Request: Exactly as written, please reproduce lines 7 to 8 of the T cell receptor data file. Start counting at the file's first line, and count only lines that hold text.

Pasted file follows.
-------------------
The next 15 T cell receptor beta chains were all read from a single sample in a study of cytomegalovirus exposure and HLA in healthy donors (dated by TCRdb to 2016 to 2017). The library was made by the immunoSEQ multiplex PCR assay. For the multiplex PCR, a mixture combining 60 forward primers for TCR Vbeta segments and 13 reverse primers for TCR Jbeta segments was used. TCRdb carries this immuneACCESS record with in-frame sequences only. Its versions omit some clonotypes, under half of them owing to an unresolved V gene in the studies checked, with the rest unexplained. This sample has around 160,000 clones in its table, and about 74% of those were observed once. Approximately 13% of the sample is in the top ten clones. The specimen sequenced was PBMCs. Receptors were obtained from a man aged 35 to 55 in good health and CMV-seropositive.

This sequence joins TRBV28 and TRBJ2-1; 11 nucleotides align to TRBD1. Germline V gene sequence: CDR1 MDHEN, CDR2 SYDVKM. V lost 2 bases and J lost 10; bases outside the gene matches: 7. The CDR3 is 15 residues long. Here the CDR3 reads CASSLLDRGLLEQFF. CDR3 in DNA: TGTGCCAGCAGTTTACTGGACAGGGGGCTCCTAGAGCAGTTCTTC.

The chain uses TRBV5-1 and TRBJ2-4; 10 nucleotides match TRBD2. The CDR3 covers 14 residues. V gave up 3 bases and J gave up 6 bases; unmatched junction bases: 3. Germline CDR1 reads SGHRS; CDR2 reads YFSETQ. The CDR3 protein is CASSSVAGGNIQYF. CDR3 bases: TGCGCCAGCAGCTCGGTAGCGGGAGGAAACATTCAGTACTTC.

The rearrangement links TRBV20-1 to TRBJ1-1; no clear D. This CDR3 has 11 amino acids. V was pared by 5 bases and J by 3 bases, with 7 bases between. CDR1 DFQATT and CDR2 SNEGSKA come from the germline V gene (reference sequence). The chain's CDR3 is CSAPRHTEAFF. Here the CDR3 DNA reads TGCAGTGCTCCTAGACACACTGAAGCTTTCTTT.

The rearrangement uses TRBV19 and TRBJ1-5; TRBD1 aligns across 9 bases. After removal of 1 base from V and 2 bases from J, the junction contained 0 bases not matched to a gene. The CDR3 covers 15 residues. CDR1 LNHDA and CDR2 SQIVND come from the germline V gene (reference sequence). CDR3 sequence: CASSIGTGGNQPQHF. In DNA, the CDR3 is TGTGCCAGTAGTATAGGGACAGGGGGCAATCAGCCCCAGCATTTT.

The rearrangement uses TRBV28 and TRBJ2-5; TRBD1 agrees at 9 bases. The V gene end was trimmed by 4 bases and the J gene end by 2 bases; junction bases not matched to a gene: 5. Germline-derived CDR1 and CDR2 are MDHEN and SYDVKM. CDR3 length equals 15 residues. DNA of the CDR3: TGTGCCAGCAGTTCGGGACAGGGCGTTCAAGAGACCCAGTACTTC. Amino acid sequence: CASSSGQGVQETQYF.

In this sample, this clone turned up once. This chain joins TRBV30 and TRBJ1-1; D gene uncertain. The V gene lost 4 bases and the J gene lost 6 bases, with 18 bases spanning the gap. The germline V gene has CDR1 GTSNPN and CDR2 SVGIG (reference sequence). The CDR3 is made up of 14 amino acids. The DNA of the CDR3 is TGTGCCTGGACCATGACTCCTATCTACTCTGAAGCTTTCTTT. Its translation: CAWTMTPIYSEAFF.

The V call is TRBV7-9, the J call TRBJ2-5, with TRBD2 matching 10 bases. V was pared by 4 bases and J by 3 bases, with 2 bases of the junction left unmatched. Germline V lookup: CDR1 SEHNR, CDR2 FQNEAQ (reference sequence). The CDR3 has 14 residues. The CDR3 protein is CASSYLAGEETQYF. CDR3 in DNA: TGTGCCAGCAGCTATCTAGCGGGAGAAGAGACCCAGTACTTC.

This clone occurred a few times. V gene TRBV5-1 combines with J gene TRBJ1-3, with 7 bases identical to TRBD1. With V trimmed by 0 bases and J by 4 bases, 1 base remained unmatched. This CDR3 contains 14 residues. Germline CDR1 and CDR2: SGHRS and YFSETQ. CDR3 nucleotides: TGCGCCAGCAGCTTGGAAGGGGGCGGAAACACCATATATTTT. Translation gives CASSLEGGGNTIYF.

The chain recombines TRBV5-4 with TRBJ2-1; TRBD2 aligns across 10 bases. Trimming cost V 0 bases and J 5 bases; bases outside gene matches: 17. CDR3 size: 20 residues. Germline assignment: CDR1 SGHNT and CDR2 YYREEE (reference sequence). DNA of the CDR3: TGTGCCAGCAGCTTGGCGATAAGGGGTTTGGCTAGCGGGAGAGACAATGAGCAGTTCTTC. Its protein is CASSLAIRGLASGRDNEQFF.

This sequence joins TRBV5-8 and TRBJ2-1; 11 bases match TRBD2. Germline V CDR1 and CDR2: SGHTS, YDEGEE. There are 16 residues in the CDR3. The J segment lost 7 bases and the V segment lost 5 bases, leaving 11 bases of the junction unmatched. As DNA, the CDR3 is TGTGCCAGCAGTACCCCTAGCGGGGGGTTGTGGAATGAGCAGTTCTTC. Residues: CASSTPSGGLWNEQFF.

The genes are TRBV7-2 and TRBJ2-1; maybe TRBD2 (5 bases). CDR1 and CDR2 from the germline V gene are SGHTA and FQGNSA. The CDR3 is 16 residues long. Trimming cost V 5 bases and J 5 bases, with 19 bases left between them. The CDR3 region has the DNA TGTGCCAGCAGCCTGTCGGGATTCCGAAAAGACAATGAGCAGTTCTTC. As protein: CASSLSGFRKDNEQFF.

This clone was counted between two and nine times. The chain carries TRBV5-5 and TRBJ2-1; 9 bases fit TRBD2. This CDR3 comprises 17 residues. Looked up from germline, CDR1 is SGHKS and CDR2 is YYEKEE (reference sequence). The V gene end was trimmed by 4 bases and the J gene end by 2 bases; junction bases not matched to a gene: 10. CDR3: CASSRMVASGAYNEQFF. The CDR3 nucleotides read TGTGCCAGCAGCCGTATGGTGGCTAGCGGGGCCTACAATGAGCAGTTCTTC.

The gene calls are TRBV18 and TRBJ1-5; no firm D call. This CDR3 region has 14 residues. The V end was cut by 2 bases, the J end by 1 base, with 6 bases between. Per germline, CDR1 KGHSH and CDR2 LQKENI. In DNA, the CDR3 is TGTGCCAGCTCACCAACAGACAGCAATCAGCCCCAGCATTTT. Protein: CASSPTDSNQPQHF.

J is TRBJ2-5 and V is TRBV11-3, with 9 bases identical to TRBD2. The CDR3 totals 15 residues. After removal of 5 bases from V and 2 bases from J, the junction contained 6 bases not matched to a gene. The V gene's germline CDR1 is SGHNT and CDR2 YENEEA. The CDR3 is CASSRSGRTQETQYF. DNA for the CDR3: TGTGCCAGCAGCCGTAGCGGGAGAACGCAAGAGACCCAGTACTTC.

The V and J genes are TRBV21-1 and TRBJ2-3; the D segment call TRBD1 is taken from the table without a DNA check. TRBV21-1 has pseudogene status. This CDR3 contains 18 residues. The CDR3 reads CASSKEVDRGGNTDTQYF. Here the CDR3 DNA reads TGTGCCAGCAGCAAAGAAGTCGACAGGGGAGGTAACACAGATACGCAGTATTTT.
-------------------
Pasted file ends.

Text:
In this sample, this clone turned up once. This chain joins TRBV30 and TRBJ1-1; D gene uncertain. The V gene lost 4 bases and the J gene lost 6 bases, with 18 bases spanning the gap. The germline V gene has CDR1 GTSNPN and CDR2 SVGIG (reference sequence). The CDR3 is made up of 14 amino acids. The DNA of the CDR3 is TGTGCCTGGACCATGACTCCTATCTACTCTGAAGCTTTCTTT. Its translation: CAWTMTPIYSEAFF.

The V call is TRBV7-9, the J call TRBJ2-5, with TRBD2 matching 10 bases. V was pared by 4 bases and J by 3 bases, with 2 bases of the junction left unmatched. Germline V lookup: CDR1 SEHNR, CDR2 FQNEAQ (reference sequence). The CDR3 has 14 residues. The CDR3 protein is CASSYLAGEETQYF. CDR3 in DNA: TGTGCCAGCAGCTATCTAGCGGGAGAAGAGACCCAGTACTTC.